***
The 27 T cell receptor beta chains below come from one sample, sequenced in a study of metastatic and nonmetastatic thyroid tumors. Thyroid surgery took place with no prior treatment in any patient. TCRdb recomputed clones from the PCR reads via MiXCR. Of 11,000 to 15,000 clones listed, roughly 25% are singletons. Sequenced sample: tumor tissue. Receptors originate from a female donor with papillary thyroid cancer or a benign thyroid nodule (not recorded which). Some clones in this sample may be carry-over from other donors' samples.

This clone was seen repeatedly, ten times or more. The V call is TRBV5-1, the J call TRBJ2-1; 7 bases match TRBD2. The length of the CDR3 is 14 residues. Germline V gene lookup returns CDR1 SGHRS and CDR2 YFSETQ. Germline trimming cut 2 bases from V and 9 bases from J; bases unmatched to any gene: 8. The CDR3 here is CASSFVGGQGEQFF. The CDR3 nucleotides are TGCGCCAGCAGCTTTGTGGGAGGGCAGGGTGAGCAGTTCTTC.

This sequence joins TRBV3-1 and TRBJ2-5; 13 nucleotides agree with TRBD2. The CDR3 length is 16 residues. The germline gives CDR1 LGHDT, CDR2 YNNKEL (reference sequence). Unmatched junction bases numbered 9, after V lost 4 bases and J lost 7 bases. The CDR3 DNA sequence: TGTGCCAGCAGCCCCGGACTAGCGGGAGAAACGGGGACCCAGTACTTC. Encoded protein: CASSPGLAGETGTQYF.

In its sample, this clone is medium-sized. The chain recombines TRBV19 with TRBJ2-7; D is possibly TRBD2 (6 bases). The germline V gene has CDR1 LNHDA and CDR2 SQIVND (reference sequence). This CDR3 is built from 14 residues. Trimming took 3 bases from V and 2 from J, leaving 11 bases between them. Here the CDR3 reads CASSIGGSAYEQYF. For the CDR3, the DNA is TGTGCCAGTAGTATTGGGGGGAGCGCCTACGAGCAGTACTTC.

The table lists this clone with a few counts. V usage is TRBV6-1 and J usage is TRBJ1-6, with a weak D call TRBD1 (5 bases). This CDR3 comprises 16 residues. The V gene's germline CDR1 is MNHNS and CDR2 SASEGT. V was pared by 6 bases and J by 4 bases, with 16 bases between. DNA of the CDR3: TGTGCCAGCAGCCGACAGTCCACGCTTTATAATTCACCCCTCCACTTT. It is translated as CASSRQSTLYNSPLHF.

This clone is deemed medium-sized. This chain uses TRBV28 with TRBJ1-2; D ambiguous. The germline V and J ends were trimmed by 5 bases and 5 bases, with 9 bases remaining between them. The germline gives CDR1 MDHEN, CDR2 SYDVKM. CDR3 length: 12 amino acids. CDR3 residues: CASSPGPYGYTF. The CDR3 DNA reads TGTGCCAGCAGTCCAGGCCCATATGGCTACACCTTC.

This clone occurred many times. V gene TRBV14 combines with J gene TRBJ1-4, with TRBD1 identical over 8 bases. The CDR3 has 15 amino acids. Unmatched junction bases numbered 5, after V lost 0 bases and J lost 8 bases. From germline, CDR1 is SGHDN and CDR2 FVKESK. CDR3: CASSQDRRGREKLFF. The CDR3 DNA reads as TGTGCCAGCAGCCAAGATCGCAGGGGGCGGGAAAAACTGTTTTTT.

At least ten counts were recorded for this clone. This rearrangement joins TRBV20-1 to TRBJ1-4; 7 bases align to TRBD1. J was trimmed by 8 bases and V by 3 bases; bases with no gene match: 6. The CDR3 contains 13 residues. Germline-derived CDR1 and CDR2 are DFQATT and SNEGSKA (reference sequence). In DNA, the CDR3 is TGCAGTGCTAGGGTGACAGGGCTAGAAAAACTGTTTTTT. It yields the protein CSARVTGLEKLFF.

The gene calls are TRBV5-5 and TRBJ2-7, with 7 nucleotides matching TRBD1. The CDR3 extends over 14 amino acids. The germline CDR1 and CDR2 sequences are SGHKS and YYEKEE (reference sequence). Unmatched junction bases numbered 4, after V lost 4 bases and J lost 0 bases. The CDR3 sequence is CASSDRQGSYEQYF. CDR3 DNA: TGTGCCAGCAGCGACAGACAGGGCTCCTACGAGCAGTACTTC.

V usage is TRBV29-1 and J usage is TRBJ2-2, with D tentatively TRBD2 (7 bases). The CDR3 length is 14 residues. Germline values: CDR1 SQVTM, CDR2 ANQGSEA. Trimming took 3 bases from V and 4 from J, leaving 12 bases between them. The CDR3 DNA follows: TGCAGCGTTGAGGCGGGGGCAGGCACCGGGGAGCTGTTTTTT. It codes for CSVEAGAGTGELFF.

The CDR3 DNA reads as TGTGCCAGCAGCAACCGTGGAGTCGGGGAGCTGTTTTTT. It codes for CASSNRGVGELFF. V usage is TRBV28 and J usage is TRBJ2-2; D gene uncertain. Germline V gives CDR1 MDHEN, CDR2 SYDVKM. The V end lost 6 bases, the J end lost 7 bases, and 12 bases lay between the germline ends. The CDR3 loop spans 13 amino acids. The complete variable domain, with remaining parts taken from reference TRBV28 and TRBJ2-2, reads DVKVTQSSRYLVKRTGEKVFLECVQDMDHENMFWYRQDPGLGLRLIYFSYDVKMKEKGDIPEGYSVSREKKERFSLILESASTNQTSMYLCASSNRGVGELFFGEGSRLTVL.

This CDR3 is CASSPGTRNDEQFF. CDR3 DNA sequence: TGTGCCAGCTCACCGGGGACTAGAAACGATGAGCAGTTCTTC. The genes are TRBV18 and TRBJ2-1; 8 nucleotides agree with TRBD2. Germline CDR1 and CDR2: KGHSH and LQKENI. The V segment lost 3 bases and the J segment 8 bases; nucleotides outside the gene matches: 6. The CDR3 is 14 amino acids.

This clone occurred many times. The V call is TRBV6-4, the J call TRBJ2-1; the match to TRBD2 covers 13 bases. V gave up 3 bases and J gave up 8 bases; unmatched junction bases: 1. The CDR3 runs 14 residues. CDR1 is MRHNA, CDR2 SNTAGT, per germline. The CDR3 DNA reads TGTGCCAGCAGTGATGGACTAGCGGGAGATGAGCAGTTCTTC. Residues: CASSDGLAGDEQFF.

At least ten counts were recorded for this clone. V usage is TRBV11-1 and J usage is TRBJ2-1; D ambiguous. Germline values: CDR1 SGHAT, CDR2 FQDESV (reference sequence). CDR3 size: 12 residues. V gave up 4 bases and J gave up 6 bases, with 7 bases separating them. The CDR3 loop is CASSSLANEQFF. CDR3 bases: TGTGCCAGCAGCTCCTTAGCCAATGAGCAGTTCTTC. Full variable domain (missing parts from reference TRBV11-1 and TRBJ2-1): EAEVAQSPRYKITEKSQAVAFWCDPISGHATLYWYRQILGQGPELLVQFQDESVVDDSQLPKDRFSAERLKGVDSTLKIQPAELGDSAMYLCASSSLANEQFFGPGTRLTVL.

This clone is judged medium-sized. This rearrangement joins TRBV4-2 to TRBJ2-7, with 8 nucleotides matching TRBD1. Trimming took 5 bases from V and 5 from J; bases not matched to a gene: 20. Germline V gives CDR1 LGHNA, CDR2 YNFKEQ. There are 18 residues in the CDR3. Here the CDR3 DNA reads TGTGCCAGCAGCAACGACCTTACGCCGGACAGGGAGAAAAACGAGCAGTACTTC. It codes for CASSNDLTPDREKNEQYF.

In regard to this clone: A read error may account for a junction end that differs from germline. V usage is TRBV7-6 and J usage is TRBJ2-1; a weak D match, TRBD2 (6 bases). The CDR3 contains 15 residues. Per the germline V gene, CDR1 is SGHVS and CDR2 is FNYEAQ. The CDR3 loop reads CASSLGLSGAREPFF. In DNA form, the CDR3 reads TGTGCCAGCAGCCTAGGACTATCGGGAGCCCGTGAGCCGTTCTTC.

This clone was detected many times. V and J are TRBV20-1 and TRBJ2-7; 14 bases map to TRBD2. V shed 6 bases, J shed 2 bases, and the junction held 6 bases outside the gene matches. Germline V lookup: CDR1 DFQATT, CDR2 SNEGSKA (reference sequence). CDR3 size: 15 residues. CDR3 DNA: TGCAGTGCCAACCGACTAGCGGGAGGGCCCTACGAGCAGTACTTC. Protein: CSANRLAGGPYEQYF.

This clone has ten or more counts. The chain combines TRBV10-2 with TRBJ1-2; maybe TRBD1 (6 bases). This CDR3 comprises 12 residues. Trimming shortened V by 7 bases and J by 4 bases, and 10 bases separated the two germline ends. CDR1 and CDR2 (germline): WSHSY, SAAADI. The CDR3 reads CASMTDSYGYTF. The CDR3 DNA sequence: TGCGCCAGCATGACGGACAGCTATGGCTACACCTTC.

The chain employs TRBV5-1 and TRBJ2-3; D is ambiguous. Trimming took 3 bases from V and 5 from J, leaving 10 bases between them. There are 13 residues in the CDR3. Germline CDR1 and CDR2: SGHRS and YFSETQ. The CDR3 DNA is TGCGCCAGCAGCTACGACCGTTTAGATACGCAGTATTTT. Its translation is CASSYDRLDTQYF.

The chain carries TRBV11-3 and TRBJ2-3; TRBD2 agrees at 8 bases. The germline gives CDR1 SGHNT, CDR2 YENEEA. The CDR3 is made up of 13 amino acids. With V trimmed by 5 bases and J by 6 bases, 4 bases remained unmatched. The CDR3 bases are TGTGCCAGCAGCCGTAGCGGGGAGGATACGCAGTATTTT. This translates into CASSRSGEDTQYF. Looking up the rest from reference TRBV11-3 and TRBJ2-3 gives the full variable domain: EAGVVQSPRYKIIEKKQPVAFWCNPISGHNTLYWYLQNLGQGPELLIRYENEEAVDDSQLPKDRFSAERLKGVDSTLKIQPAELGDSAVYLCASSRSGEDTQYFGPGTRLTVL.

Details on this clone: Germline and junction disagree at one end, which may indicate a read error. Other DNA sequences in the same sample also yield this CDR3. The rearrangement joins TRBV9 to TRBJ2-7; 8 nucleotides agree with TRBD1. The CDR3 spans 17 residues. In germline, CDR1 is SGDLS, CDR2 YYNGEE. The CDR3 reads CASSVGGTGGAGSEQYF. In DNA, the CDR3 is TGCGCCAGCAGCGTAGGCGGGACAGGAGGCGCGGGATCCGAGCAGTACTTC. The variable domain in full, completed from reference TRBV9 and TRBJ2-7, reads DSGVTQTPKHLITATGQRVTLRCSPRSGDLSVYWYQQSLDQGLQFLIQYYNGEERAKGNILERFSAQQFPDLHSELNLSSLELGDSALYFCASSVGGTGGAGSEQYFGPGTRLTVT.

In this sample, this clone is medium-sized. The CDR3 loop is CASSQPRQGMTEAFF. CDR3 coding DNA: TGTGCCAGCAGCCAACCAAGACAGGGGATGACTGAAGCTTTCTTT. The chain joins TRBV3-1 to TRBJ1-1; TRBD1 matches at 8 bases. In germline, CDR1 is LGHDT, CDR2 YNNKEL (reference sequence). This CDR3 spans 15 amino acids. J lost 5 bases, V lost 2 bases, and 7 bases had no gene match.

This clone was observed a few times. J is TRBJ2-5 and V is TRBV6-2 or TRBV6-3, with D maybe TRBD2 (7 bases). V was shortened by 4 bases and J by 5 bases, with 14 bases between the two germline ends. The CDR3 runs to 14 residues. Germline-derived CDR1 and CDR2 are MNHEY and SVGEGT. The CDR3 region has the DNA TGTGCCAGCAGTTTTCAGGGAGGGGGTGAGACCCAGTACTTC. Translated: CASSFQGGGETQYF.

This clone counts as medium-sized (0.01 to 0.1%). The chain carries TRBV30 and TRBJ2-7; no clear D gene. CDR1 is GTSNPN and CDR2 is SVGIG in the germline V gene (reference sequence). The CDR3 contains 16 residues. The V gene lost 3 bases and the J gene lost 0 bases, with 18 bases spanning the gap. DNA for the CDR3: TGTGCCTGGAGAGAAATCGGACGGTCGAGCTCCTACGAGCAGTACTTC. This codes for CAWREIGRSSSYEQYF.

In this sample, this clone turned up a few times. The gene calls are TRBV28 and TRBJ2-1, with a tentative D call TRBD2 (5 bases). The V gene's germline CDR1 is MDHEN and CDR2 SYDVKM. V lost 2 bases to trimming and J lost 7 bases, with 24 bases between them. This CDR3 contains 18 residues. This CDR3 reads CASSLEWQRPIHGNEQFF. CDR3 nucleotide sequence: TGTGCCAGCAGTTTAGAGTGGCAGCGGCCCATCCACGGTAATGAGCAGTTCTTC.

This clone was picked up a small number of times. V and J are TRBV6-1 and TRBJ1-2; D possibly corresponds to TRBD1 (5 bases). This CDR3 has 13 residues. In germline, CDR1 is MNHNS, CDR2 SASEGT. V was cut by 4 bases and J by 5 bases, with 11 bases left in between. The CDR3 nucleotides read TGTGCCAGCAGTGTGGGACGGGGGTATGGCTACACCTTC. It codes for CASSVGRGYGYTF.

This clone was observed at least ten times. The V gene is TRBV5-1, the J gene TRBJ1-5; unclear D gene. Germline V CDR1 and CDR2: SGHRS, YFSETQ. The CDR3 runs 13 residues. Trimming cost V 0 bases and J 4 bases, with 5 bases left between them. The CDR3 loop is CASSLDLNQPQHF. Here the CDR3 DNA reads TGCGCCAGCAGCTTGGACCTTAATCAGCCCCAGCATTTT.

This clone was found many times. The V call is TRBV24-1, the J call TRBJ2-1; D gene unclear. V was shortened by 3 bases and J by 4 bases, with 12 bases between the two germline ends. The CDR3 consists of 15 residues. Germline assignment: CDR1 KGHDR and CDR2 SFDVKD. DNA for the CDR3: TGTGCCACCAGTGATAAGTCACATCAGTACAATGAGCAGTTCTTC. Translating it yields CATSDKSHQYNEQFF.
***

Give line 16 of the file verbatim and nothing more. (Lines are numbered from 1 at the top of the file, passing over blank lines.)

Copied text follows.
In regard to this clone: A read error may account for a junction end that differs from germline. V usage is TRBV7-6 and J usage is TRBJ2-1; a weak D match, TRBD2 (6 bases). The CDR3 contains 15 residues. Per the germline V gene, CDR1 is SGHVS and CDR2 is FNYEAQ. The CDR3 loop reads CASSLGLSGAREPFF. In DNA form, the CDR3 reads TGTGCCAGCAGCCTAGGACTATCGGGAGCCCGTGAGCCGTTCTTC.